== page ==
Republicans Are Lying About What’s Causing The Texas Blackouts

Photo: Ron Jenkins/Getty Images.
Since Monday, millions of Texans have been without power as a winter storm ravaged the state. On Tuesday, around 4 million people were without power, and as of Wednesday, nearly 3 million still lack electricity — all while dealing with the coldest temperatures the state has experienced in months. Experts say that there are several reasons for the power outages, but naturally, the state’s Republican leaders have found a way to shift blame onto renewable energy and use the statewide crisis to spread lies about proposed climate legislation.
“This shows how the Green New Deal would be a deadly deal for the United States of America,” Governor Greg Abbott told Fox News on Tuesday. “Our wind and our solar got shut down and they were collectively more than 10% of our power grid.” 
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But what made up the other 80 to 90% of the state’s power grid? The answer: fossil fuels. In a Tuesday press conference, representatives from the Electric Reliability Council of Texas (ERCOT) said that 45,000 megawatts were offline. 15,000 were wind, and 30,000 were gas and coal. “Texas is a gas state,” Michael Webber, a University of Texas energy resources professor, told the Texas Tribune. “Gas is failing in the most spectacular fashion right now.”
Rep. Dan Crenshaw, an avid critic of the Green New Deal, also jumped at the opportunity to blame green energy. “This is what happens when you force the grid to rely in part on wind as a power source. When weather conditions get as bad as they did this week, intermittent renewable energy like wind isn’t there when you need it,” he wrote on Twitter.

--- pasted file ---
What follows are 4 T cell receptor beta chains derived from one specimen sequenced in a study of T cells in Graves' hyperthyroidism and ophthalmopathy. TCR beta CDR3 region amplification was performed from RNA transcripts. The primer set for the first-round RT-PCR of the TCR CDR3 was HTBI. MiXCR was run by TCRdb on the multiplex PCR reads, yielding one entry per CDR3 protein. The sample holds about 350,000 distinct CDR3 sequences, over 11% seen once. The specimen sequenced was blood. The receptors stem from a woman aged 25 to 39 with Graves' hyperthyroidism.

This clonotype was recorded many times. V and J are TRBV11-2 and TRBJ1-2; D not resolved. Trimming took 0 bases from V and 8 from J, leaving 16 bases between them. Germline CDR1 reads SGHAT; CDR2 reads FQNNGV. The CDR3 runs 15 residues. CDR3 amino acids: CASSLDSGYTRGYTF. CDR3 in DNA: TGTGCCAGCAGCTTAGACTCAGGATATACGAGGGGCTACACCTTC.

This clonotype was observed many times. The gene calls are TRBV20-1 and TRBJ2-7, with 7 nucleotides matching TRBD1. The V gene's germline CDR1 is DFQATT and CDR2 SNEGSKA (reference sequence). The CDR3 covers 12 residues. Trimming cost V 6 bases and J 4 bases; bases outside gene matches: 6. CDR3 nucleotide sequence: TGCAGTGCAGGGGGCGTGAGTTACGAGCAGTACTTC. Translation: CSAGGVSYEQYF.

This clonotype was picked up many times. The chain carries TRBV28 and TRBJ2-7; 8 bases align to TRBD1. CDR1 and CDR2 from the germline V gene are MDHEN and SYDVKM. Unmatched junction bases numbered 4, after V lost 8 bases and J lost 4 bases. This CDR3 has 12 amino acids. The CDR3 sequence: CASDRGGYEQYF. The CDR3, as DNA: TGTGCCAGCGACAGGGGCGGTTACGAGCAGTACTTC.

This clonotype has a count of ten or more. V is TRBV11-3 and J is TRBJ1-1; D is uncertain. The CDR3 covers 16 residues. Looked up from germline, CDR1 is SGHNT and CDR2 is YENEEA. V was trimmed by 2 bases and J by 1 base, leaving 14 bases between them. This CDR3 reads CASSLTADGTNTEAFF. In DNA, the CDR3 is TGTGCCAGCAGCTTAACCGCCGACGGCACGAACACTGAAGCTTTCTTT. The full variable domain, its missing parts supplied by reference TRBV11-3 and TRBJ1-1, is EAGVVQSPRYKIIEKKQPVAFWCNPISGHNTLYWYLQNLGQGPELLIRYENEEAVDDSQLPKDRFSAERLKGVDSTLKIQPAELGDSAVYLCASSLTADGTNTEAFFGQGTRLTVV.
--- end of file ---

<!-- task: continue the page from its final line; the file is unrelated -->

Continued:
Despite these Republicans outright lies, there are several reasons as to why both turbines and gas failed. This week’s extreme weather conditions led to an unprecedented, high demand for energy, and power sources across the state were not built to withstand low temperatures. As many experts and scientists have pointed out, not only do wind turbines account for a small fraction of the state’s generated energy, but if they’d been properly weatherized — the way they are in Antarctica, and in other parts of the U.S. — they wouldn’t have frozen.
Of course, it isn’t exactly surprising that Abbott is dodging accountability and pointing fingers as Texans continue to die. Over the summer, his state saw a spike in COVID-19 cases less than a month after Abbott ignored skepticism from health experts and reopened the city. At the time, he also ignored Texan mayors who asked him to implement a statewide mask mandate
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Instead of confronting his own failure to lead, he blamed young people in Texas for the spread of the virus. “We believe that a lot of people have let down their guard,” he said in an interview with KLBK-TV. “The summer's here. Things are opening up. They feel like they can go out without having to wear a face mask.” He also shifted blame onto local leaders for the state’s rising case numbers in December.
At least 17 deaths have been linked to this week’s storm, including several people who died of monoxide poisoning while trying to warm up inside their cars and a family that died in a house fire. “Texans are suffering without power because those in power have failed us,” former Rep. Beto O’Rourke wrote on Twitter. “As with Covid, a natural disaster has become far deadlier due to the inaction & ineptitude of Abbott and Texas’ Republican leadership. This didn’t have to happen and doesn’t have to continue.”
As always, poor and marginalized communities have been hit the hardest: According to the New York Times, low-income areas were some of the first to lose power, and are expected to be some of the last to regain it. “Whether it’s flooding from severe weather events like hurricanes or it’s something like this severe cold, the history of our response to disasters is that these communities are hit first and have to suffer the longest,” Robert Bullard, a Texas Southern University professor and environmental justice expert, told the NYT.
Conditions in Texas are grave, and once again, Abbott’s constituents — especially those most at risk — are paying the price for the state’s failure to lead and protect Texans.

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